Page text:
SpaceX Dragon capsule carrying private Ax-2 astronauts splashes down off Florida coast (video)

The four astronauts of the private Ax-2 mission returned to Earth in their SpaceX Dragon capsule late Tuesday night (May 30).

That Dragon, named Freedom, undocked from the International Space Station (ISS) earlier in the day at 11:05 a.m. EDT (1505 GMT), ending a 10-day mission that included eight days docked at the orbiting lab. Freedom returned to Earth 12 hours later with a flawless splashdown in the Gulf of Mexico off the coast of Panama City, Florida at 11:04 p.m. EDT (0304 GMT on May 31), ending the Ax-2 mission by SpaceX for the Houston-based company Axiom Space.

 "SpaceX, we would like to tell you, that was a phenomenal ride," said Ax-2 commander Peggy Whitson, a former NASA astronaut and veteran of four spaceflights, just after splashdown. "We really enjoyed all of it."

Related: Private Ax-2 astronauts get warm welcome on space station (video)
Read more: Ax-2 spaceflight with SpaceX: Live updates

Ax-2 is the second mission to the ISS operated by  Axiom Space, after Ax-1 in April 2022. That previous mission was the first all-private crewed flight to the orbiting lab.

Ax-2 was commanded by Whitson, the record-breaking former NASA astronaut who now serves as director of human spaceflight at Axiom Space. The other crewmates were John Shoffner, Ali AlQarni and Rayyanah Barnawi.

Shoffner was a paying customer for Axiom Space, and AlQarni and Barnawi are members of Saudi Arabia's first astronaut class for the Saudi Space Commission. The latter duo were the first Saudis to visit the ISS, and Barnawi became the first woman from the kingdom ever to reach space.

Just one person from Saudi Arabia had ever gone to space before Ax-2 — the prince Sultan bin Salman Al Saud, who flew on the STS-51-G mission of the space shuttle Discovery back in 1985.

"Every story comes to an end, and this is only the beginning of a new era for our country and our region," Barnawi said during a farewell ceremony on the ISS on Monday (May 29).

"So, [I'd] just like to thank everyone here who has helped us," she added, fighting back tears.

The four Axiom Space Ax-2 astronauts wave inside their SpaceX Dragon capsule Freedom after splashdown and recovery in the Gulf of Mexico on May 30, 2023. They are (from left): Saudi astronaut Rayyanah Barnawi; pilot John Shoffner; commander Peggy Whitson; and Saudi astronaut Ali AlQarni. (Image credit: SpaceX)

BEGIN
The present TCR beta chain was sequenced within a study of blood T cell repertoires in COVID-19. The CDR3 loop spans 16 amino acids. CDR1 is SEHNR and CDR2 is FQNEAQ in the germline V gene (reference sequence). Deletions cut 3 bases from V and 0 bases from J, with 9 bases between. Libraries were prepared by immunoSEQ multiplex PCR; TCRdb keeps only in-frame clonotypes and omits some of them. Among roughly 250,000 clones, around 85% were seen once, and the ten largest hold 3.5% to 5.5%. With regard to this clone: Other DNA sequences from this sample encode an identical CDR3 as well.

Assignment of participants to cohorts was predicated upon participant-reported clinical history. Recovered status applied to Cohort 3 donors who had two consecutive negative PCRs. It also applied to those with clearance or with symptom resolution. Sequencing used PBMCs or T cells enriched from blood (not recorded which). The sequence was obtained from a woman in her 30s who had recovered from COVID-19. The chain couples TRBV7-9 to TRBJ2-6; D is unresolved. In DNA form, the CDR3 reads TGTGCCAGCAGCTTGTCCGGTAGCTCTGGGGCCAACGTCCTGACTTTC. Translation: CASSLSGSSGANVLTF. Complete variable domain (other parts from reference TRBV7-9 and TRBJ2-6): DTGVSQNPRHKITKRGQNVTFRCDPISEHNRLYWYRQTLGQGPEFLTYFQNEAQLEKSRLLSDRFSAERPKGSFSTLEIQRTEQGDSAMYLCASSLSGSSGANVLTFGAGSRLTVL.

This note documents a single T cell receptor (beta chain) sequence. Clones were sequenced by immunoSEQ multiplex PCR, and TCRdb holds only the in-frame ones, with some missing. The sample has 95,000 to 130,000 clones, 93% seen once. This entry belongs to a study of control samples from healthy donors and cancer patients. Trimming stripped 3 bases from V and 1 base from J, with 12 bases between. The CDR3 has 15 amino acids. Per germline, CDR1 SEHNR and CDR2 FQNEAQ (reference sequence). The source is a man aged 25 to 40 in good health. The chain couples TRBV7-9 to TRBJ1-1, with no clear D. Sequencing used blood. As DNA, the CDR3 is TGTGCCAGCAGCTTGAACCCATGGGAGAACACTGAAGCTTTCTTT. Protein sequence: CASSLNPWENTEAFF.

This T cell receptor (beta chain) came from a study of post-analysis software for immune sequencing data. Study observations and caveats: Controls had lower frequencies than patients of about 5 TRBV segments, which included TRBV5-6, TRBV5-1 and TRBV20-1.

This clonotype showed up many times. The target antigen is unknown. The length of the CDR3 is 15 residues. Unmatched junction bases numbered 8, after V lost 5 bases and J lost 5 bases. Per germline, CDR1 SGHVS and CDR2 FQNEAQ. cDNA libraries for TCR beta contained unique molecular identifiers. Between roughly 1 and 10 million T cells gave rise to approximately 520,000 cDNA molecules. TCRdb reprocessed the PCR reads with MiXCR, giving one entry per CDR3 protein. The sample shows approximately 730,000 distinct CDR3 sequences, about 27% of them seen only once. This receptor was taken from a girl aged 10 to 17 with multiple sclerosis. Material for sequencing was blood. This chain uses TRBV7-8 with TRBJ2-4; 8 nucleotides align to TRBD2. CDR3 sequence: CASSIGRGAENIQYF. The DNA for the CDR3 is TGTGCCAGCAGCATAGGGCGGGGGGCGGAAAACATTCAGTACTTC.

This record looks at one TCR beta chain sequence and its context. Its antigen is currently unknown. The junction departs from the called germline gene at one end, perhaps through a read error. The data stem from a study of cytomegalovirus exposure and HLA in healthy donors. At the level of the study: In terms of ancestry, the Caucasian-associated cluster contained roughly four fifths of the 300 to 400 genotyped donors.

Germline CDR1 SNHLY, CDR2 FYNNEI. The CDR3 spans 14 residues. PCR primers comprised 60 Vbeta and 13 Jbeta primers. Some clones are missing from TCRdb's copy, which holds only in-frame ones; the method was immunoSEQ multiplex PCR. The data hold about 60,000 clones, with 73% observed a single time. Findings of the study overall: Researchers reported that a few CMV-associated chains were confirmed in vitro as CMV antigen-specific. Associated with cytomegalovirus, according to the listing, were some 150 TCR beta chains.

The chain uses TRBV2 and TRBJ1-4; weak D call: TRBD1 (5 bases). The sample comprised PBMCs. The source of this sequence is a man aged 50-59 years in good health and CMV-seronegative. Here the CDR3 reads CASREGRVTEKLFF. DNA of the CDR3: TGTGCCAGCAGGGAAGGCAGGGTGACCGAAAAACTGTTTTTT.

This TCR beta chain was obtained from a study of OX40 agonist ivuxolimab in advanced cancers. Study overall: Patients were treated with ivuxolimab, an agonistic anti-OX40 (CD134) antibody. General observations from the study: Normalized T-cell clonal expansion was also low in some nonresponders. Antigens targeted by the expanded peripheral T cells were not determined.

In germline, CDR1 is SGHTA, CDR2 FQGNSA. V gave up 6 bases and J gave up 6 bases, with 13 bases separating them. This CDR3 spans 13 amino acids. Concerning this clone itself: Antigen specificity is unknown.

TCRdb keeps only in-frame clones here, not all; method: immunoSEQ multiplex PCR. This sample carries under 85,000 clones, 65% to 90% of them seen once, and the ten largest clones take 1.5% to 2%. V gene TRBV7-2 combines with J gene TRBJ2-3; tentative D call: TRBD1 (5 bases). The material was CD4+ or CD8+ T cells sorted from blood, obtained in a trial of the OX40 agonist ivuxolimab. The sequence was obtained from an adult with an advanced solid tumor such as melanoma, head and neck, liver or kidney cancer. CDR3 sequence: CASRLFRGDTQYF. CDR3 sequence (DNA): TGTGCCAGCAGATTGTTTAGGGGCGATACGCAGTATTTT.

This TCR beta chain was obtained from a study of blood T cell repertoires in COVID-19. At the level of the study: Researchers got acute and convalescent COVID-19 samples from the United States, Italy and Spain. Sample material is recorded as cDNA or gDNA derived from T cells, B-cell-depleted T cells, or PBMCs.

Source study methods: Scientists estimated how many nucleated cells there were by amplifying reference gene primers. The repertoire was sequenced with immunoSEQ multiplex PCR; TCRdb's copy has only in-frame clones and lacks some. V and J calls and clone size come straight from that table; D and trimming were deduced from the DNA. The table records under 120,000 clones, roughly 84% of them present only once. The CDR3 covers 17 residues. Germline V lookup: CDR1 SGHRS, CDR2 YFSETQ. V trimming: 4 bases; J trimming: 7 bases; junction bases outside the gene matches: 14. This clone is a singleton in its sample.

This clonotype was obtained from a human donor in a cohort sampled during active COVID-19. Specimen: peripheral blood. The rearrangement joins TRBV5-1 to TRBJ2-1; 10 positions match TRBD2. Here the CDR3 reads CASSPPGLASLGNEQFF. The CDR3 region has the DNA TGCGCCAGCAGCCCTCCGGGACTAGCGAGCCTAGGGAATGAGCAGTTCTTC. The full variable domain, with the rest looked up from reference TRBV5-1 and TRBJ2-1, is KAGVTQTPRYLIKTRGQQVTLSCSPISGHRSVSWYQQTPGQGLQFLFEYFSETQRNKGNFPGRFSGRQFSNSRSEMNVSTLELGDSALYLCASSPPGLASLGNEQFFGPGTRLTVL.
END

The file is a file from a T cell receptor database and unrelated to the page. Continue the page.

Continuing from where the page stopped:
Whitson — who has spent more time in space than any other American and any other woman — also choked up during the farewell ceremony. (Her spaceflight record stood at 665 days before Ax-2's launch. She is also the first woman to command a private space mission.)

"These guys, they welcomed us onboard," the Ax-2 commander said, referring to the crewmembers of the ISS' current Expedition 69 mission. "And they've helped us a lot, but they've also just been so courteous and kind. And we really appreciate all of that; we felt at home while we were here. Thank you, and I will be back!"

More SpaceX Dragons will be making their way to the ISS in the near future, if all goes according to plan. 

A robotic version of the capsule is scheduled to launch on a cargo mission to the orbiting lab this Saturday (June 3), for example. And the Crew Dragon Endurance will fly four people to the ISS on SpaceX's Crew-7 mission for NASA, which is slated to lift off in August.

Editor's note: This story was updated at 5:15 p.m. ET on May 30 with depature-ceremony quotes from Rayyanah Barnawi and Peggy Whitson.

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Mike Wall
Senior Space Writer

Michael Wall is a Senior Space Writer with and joined the team in 2010. He primarily covers exoplanets, spaceflight and military space, but has been known to dabble in the space art beat. His book about the search for alien life, "Out There," was published on Nov. 13, 2018. Before becoming a science writer, Michael worked as a herpetologist and wildlife biologist. He has a Ph.D. in evolutionary biology from the University of Sydney, Australia, a bachelor's degree from the University of Arizona, and a graduate certificate in science writing from the University of California, Santa Cruz. To find out what his latest project is, you can follow Michael on Twitter.